The American Psychological Association notes that “using social media is not inherently beneficial or harmful to young people.”  But studies have shown that “near­ly 2 in 3 ado­les­cents are ​‘often’ or ​‘some­times’ exposed to hate-based con­tent on social media.”  There is a measurable “con­nec­tion between social media cyber­bul­ly­ing and depres­sion among young people.”  And “teen girls and LGBTQ youth are – in particular – more like­ly to expe­ri­ence cyber­bul­ly­ing and online harass­ment.”

These issues have been on my mind this Advent.  And they were front and center when I preached on John the Baptist this year (Jn 1:6-8, 19-28).  The lines in Fourth Gospel about John might seem to be a long way from the modern quest for identity, and in one way, of course they are.

The priests and Levites are trying to sort out why John is calling people to repent and baptizing them.  They are trying to sort out how his ministry fits into the varied schemas of ancient prophetic hope and expectation.  And – in the midst of a volatile religious climate – they are trying to sort out what, if any claims John may be making to Messianic authority.  And John responds to those questions, distinguishing his own role from the Messiah and the difference between his baptism and the baptism that Jesus will eventually make possible.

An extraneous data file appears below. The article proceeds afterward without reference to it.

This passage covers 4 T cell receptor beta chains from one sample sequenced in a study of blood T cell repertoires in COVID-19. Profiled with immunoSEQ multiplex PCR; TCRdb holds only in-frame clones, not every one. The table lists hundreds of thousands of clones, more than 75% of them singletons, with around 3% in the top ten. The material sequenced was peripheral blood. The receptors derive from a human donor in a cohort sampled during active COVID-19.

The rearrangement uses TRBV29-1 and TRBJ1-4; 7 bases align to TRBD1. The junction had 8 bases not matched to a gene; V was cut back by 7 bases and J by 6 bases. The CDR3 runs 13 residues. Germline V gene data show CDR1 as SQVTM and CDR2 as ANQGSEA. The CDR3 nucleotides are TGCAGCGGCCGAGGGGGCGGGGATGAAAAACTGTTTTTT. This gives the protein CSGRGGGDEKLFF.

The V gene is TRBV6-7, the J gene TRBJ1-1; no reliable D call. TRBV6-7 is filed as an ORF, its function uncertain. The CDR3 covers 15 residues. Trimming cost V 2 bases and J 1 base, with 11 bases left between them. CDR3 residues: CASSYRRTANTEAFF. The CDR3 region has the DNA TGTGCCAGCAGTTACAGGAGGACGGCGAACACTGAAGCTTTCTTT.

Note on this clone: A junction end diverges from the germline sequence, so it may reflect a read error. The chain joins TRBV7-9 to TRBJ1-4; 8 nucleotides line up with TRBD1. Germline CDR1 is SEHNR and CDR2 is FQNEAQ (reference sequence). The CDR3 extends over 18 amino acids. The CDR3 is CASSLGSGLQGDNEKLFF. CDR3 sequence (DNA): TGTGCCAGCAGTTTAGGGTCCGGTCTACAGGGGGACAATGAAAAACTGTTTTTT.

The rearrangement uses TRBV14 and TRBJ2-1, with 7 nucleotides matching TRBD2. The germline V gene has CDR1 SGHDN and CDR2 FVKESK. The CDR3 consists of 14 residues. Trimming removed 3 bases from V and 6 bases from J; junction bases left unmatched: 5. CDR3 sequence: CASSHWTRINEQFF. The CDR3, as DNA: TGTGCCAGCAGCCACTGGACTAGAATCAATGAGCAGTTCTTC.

But in the season of Advent, when we are rightly attuned – not only to the promises of God – but to the state of our own lives and hearts, I think it is also worth attending to the way in which John arrived at his own sense of identity.  The assumptions that guide him, I think, provide an antidote to modern, post-modern confusion we experience on the subject.

For the sake of clarity, let me describe what grounds John’s sense of who he is, as two guiding principles:

The first principle is the most basic: John knows who he is because he belongs to God.

The difference between a world with God and a world without God is as basic a difference in world view that there is.  And there is a world of difference between belonging to God and being without God.

In a world without God, identity is perpetually up for up for grabs.  There is no point of reference beyond ourselves and beyond the judgment of others.  One can either live a life in perpetual fear that we are not what we should be and endlessly open ourselves to the opinion of others – or we can resist the world’s criticism by simply insisting that we can’t possibly be wrong.

But when we navigate life without God, there is no way of being certain of who we are or why we are here; and – even if we can carve out some temporary certainty about who we are and what we stand for, there is no future beyond the grave.  This is why the “new atheists”, unlike the old atheists, have been at pains to argue that there is a biological and evolutionary reason for morality.  It is not easy to live with the conviction of atheists like Nietzsche that there is nothing in the world that matters except the will to exert power.